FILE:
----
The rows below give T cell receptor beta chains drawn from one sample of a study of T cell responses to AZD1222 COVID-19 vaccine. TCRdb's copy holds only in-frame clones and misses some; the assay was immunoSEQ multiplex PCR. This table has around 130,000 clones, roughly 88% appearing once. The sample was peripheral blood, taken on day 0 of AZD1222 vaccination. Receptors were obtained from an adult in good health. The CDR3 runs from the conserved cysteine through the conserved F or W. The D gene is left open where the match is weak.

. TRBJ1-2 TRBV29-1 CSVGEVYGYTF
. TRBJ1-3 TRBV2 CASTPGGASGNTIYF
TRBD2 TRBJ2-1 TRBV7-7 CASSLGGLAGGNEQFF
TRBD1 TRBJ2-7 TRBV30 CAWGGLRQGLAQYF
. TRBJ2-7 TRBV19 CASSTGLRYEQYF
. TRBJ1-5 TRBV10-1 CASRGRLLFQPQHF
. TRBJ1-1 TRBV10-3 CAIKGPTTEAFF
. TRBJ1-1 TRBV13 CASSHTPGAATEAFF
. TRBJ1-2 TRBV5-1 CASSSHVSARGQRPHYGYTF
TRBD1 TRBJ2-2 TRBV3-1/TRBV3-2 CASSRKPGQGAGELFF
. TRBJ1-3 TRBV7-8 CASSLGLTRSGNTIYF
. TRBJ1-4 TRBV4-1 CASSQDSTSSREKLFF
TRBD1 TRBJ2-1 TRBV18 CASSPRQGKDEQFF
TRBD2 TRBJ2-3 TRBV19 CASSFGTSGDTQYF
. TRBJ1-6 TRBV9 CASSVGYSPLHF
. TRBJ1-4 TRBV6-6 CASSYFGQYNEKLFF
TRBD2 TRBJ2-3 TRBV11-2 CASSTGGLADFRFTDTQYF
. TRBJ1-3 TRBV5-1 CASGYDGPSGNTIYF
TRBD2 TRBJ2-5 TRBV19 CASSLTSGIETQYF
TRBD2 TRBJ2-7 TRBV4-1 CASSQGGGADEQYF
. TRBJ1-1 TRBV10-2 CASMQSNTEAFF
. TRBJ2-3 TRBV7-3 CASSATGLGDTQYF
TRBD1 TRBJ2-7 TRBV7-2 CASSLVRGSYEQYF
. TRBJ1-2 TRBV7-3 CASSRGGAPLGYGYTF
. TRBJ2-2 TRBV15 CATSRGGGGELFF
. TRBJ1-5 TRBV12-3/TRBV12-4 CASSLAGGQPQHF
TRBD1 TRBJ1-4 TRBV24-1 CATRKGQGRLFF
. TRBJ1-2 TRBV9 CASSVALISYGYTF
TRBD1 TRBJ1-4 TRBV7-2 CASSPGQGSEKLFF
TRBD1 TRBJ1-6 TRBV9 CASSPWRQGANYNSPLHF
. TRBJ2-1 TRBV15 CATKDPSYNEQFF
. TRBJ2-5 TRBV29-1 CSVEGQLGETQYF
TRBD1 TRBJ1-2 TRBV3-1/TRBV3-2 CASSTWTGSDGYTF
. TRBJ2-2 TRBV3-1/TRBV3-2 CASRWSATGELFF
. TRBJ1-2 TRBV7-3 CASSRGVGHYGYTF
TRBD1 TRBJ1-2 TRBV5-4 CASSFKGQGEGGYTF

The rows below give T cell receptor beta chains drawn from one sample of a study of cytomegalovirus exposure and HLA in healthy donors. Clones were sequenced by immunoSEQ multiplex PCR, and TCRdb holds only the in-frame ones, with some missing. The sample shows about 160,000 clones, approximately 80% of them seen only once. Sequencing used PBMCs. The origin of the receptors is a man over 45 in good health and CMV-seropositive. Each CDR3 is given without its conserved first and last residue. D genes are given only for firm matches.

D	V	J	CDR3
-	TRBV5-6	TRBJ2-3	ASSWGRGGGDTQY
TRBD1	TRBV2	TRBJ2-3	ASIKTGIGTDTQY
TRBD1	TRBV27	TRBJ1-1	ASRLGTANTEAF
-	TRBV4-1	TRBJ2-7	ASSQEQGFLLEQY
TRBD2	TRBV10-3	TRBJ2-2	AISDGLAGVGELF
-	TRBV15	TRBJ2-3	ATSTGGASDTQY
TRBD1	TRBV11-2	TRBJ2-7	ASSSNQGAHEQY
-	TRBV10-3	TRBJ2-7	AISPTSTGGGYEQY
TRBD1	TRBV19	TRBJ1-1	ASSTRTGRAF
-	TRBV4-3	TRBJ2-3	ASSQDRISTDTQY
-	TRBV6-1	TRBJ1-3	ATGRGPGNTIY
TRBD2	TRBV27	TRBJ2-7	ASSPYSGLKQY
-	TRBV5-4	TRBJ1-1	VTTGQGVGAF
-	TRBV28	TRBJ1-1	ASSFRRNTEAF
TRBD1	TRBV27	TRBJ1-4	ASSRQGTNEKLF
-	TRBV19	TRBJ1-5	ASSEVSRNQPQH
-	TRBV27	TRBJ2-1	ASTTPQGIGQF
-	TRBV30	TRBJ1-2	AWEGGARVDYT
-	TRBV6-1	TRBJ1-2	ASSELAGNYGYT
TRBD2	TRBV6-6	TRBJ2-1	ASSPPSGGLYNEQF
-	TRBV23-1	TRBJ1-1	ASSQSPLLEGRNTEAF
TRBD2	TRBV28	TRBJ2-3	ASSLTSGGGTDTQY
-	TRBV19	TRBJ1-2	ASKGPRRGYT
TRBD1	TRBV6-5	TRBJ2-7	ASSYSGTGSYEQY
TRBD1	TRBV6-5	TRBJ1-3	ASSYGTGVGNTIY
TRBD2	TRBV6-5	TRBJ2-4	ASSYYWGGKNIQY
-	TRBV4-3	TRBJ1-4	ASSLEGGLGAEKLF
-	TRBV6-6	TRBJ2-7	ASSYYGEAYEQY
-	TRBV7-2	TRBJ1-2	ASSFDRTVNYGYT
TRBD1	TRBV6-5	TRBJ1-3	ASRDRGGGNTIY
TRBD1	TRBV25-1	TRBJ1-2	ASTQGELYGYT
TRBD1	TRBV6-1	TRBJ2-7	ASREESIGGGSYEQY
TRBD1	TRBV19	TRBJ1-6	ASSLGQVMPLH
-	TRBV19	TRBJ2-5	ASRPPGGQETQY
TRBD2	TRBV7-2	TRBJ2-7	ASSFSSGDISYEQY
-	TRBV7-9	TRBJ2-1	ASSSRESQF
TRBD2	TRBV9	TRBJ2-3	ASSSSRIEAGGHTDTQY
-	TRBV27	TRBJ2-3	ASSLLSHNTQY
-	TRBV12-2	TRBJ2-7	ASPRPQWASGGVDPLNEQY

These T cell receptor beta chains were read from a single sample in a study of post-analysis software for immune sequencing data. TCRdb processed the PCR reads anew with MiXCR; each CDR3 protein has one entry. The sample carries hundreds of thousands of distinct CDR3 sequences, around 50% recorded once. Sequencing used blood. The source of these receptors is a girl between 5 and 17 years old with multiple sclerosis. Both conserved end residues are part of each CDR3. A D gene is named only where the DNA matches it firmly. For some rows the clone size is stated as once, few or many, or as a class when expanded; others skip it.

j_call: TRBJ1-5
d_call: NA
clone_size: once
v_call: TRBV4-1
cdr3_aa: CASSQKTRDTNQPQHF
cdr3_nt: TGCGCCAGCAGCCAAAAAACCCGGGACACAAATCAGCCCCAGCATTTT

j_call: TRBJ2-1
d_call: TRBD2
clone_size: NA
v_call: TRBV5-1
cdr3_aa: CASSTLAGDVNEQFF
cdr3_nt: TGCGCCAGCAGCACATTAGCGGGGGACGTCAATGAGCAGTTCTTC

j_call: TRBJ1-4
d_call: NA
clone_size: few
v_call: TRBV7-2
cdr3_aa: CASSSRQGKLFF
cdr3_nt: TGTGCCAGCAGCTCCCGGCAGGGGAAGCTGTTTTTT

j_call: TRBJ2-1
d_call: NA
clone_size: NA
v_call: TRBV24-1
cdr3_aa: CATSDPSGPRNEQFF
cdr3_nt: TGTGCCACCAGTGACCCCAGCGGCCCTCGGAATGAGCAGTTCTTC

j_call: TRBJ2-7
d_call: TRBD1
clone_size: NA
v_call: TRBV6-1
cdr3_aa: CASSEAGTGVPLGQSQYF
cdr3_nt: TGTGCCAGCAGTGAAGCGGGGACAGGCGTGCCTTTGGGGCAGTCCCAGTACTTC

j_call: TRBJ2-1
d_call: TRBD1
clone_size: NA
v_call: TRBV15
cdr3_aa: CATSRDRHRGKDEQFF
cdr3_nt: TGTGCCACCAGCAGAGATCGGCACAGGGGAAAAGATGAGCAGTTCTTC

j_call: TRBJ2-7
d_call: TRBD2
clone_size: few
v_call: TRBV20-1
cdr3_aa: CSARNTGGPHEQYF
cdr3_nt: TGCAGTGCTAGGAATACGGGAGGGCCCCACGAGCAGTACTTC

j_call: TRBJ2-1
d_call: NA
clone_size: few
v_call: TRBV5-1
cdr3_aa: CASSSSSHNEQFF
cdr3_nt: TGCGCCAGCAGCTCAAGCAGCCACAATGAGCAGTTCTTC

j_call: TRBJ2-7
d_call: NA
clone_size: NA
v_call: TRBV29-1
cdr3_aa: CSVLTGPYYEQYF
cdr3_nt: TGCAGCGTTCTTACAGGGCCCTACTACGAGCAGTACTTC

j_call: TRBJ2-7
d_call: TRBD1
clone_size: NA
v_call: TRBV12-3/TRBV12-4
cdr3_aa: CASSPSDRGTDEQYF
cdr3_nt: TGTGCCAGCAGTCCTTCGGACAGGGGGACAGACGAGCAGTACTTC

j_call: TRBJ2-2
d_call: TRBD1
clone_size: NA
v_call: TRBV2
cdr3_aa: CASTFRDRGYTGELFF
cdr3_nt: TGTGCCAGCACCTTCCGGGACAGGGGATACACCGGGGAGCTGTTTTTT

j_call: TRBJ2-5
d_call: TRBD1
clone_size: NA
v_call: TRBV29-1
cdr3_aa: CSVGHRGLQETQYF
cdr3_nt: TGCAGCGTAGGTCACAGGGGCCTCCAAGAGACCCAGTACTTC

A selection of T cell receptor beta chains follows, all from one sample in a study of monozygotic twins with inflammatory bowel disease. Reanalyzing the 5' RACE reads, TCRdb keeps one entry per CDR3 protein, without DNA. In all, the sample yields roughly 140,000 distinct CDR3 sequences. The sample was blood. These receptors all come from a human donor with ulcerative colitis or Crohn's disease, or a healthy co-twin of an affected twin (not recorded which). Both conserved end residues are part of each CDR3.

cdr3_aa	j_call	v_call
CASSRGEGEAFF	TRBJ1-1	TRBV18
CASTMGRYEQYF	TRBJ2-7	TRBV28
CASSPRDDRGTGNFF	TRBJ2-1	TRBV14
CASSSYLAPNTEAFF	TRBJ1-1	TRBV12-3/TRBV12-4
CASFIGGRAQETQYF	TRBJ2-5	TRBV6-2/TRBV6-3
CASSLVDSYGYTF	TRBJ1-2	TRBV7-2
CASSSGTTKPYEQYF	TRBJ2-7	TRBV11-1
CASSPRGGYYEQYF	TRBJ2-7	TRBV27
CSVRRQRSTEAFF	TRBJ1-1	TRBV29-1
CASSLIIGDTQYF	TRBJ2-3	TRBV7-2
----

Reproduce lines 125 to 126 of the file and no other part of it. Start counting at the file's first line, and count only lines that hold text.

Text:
v_call: TRBV5-1
cdr3_aa: CASSSSSHNEQFF